Registered agents have a specific purpose when specified for a business. The purpose of an agent in the business world is to complete service of process.
When creating an estate plan, this the goal is to assure clarity.
Simple so far, but a little more complicated as we start delegating business roles inside an estate plan. From an estate administration perspective, the question that usually follows is whether a trustee or successor trustee can serve as an agent too. This question is often asked because Minnesota’s online business formation forms calls for a declaration.
Certainly, a business can be organized by a person. But, entity or person that serves as an agent is slightly more complicated.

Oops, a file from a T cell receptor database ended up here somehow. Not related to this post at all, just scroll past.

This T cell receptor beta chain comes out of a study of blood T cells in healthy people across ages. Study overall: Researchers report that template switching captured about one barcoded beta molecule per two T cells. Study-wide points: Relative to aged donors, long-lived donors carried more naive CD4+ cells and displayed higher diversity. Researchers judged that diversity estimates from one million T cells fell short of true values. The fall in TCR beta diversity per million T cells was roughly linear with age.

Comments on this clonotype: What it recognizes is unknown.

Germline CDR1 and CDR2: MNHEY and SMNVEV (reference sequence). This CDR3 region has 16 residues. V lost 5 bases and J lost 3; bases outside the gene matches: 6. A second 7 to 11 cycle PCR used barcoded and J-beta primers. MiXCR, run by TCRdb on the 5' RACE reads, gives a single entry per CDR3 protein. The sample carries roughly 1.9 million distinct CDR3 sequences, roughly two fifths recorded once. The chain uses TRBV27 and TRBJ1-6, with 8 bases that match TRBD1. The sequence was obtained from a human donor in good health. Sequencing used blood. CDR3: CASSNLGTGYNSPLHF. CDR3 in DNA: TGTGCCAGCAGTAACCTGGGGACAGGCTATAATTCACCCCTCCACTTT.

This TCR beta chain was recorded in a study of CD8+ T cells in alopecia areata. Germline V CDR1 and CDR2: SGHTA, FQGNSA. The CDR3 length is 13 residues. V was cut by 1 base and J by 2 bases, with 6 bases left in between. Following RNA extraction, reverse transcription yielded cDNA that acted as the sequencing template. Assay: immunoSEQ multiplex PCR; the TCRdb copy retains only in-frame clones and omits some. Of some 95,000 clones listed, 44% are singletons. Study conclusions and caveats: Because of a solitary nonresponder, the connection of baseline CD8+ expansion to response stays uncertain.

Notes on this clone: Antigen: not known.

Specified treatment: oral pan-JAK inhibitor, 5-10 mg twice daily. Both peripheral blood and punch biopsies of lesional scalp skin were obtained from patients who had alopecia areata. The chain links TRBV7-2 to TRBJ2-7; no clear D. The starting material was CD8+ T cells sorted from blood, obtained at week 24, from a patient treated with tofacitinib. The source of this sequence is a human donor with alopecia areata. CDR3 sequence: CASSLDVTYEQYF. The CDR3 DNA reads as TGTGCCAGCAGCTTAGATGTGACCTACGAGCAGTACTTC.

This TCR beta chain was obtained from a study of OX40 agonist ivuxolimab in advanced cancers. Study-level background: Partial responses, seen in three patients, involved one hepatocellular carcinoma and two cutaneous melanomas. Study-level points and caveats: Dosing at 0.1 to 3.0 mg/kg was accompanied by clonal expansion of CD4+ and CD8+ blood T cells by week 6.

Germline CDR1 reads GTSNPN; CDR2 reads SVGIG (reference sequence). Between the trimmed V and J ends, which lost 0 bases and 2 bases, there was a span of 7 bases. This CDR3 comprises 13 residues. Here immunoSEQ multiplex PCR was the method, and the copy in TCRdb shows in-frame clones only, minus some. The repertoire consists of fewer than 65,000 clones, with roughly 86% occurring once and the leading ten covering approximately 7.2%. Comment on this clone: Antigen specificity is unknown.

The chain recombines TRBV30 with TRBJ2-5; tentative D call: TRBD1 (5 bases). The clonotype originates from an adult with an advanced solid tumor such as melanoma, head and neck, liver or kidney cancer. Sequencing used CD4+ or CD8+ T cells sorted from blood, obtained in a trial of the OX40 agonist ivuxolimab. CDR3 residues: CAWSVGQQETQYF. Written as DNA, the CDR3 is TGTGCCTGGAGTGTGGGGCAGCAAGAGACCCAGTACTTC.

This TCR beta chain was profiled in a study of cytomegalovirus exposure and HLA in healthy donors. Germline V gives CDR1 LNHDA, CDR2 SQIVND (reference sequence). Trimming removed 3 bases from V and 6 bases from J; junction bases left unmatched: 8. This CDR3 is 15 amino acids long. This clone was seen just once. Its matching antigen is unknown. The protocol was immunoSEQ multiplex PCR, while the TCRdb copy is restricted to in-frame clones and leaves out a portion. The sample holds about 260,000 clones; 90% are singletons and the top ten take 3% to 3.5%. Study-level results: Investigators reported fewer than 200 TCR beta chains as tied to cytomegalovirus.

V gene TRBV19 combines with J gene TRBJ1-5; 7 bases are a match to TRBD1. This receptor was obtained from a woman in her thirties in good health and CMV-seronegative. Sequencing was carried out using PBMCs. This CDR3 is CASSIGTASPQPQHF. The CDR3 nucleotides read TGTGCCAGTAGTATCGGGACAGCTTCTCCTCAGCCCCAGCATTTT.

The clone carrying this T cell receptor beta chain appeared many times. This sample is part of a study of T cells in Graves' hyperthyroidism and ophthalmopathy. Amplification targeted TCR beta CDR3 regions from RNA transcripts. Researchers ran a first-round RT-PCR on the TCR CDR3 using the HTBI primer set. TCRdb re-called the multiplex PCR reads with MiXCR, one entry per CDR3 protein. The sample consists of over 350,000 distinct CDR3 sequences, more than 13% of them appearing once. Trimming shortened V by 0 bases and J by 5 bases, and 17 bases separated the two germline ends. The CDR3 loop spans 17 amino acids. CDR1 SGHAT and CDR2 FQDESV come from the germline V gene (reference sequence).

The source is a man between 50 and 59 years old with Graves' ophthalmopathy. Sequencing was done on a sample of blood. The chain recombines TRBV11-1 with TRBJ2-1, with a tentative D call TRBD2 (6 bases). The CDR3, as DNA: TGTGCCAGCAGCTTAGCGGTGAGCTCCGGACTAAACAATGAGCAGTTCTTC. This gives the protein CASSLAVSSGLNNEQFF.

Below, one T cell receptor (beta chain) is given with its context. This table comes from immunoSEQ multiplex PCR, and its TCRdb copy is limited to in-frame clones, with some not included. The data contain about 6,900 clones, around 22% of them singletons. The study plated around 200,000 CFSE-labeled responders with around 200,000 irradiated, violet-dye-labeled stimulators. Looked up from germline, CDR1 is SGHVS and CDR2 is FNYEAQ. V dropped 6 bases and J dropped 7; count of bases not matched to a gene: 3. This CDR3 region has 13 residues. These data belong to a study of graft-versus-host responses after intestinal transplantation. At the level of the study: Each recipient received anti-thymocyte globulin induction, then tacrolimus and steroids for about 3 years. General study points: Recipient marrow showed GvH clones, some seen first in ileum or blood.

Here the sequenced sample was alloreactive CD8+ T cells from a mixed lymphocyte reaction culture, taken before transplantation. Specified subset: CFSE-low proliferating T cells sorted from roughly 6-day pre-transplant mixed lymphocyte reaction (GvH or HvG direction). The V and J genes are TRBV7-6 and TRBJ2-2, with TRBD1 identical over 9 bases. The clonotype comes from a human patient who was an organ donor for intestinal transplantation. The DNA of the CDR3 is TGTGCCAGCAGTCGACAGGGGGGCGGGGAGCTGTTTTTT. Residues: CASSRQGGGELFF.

Minnesota’s rules for a Limited Liability Company broadly define the term “person” to mean:
On the other hand, a registered agent for a business entity is likely limited to a natural person residing in Minnesota, a domestic corporation, or limited liability company, or a foreign corporation or foreign limited liability company authorized to transact business in Minnesota.
Trustees and successor trustees know this because of Minnesota statute 5.36. According to the plain language of this rule, it appears trustees and successor trustees cannot not serve as a registered agent. On the other hand, the natural person, who also happens to be a trustee too, can serve.
Unfortunately, this is where the line between trustees and agents acting through a power of attorney or durable power of attorney can become blurred. In other words, preventing contradictions inside trust documents, while also delegating responsibility outside a trust is a significant goal in the estate planning process.
Is This a Business Issue or an Estate Planning Issue?
Attorney Jasper Berg